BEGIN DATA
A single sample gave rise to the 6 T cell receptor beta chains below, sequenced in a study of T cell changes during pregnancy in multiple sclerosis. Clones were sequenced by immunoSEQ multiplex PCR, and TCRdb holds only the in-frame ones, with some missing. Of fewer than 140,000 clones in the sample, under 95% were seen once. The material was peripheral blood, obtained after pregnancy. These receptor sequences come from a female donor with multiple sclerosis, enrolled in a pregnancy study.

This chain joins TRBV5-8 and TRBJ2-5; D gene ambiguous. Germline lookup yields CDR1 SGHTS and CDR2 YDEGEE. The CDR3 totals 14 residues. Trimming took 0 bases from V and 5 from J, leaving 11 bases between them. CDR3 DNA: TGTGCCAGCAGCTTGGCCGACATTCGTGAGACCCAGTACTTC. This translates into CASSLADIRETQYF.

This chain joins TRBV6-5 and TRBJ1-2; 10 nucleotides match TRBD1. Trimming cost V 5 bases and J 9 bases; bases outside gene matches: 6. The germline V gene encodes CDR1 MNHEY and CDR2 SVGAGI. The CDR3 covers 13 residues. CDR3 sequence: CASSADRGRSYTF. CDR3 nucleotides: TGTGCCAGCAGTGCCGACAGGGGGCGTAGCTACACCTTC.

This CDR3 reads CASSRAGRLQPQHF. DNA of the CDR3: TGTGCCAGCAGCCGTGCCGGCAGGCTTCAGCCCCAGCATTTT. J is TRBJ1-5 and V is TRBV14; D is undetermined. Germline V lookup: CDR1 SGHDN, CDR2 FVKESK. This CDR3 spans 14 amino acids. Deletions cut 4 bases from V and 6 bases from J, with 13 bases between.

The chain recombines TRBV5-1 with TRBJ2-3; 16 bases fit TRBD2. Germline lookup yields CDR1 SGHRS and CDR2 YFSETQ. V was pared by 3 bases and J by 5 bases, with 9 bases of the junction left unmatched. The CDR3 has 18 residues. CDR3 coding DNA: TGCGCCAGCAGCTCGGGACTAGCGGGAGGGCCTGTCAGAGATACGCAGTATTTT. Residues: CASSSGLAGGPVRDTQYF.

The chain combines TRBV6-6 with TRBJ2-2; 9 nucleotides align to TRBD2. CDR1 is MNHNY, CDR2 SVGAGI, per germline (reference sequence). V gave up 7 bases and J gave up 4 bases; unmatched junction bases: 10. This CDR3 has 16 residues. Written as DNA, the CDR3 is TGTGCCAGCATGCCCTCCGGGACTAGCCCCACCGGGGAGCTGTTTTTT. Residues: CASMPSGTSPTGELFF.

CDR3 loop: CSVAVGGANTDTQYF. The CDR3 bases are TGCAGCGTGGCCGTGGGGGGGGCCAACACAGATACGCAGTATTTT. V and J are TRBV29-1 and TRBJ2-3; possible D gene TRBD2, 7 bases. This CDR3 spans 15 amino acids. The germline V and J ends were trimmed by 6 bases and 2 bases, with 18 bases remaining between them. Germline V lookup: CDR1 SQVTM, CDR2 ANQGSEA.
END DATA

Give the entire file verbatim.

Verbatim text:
A single sample gave rise to the 6 T cell receptor beta chains below, sequenced in a study of T cell changes during pregnancy in multiple sclerosis. Clones were sequenced by immunoSEQ multiplex PCR, and TCRdb holds only the in-frame ones, with some missing. Of fewer than 140,000 clones in the sample, under 95% were seen once. The material was peripheral blood, obtained after pregnancy. These receptor sequences come from a female donor with multiple sclerosis, enrolled in a pregnancy study.

This chain joins TRBV5-8 and TRBJ2-5; D gene ambiguous. Germline lookup yields CDR1 SGHTS and CDR2 YDEGEE. The CDR3 totals 14 residues. Trimming took 0 bases from V and 5 from J, leaving 11 bases between them. CDR3 DNA: TGTGCCAGCAGCTTGGCCGACATTCGTGAGACCCAGTACTTC. This translates into CASSLADIRETQYF.

This chain joins TRBV6-5 and TRBJ1-2; 10 nucleotides match TRBD1. Trimming cost V 5 bases and J 9 bases; bases outside gene matches: 6. The germline V gene encodes CDR1 MNHEY and CDR2 SVGAGI. The CDR3 covers 13 residues. CDR3 sequence: CASSADRGRSYTF. CDR3 nucleotides: TGTGCCAGCAGTGCCGACAGGGGGCGTAGCTACACCTTC.

This CDR3 reads CASSRAGRLQPQHF. DNA of the CDR3: TGTGCCAGCAGCCGTGCCGGCAGGCTTCAGCCCCAGCATTTT. J is TRBJ1-5 and V is TRBV14; D is undetermined. Germline V lookup: CDR1 SGHDN, CDR2 FVKESK. This CDR3 spans 14 amino acids. Deletions cut 4 bases from V and 6 bases from J, with 13 bases between.

The chain recombines TRBV5-1 with TRBJ2-3; 16 bases fit TRBD2. Germline lookup yields CDR1 SGHRS and CDR2 YFSETQ. V was pared by 3 bases and J by 5 bases, with 9 bases of the junction left unmatched. The CDR3 has 18 residues. CDR3 coding DNA: TGCGCCAGCAGCTCGGGACTAGCGGGAGGGCCTGTCAGAGATACGCAGTATTTT. Residues: CASSSGLAGGPVRDTQYF.

The chain combines TRBV6-6 with TRBJ2-2; 9 nucleotides align to TRBD2. CDR1 is MNHNY, CDR2 SVGAGI, per germline (reference sequence). V gave up 7 bases and J gave up 4 bases; unmatched junction bases: 10. This CDR3 has 16 residues. Written as DNA, the CDR3 is TGTGCCAGCATGCCCTCCGGGACTAGCCCCACCGGGGAGCTGTTTTTT. Residues: CASMPSGTSPTGELFF.

CDR3 loop: CSVAVGGANTDTQYF. The CDR3 bases are TGCAGCGTGGCCGTGGGGGGGGCCAACACAGATACGCAGTATTTT. V and J are TRBV29-1 and TRBJ2-3; possible D gene TRBD2, 7 bases. This CDR3 spans 15 amino acids. The germline V and J ends were trimmed by 6 bases and 2 bases, with 18 bases remaining between them. Germline V lookup: CDR1 SQVTM, CDR2 ANQGSEA.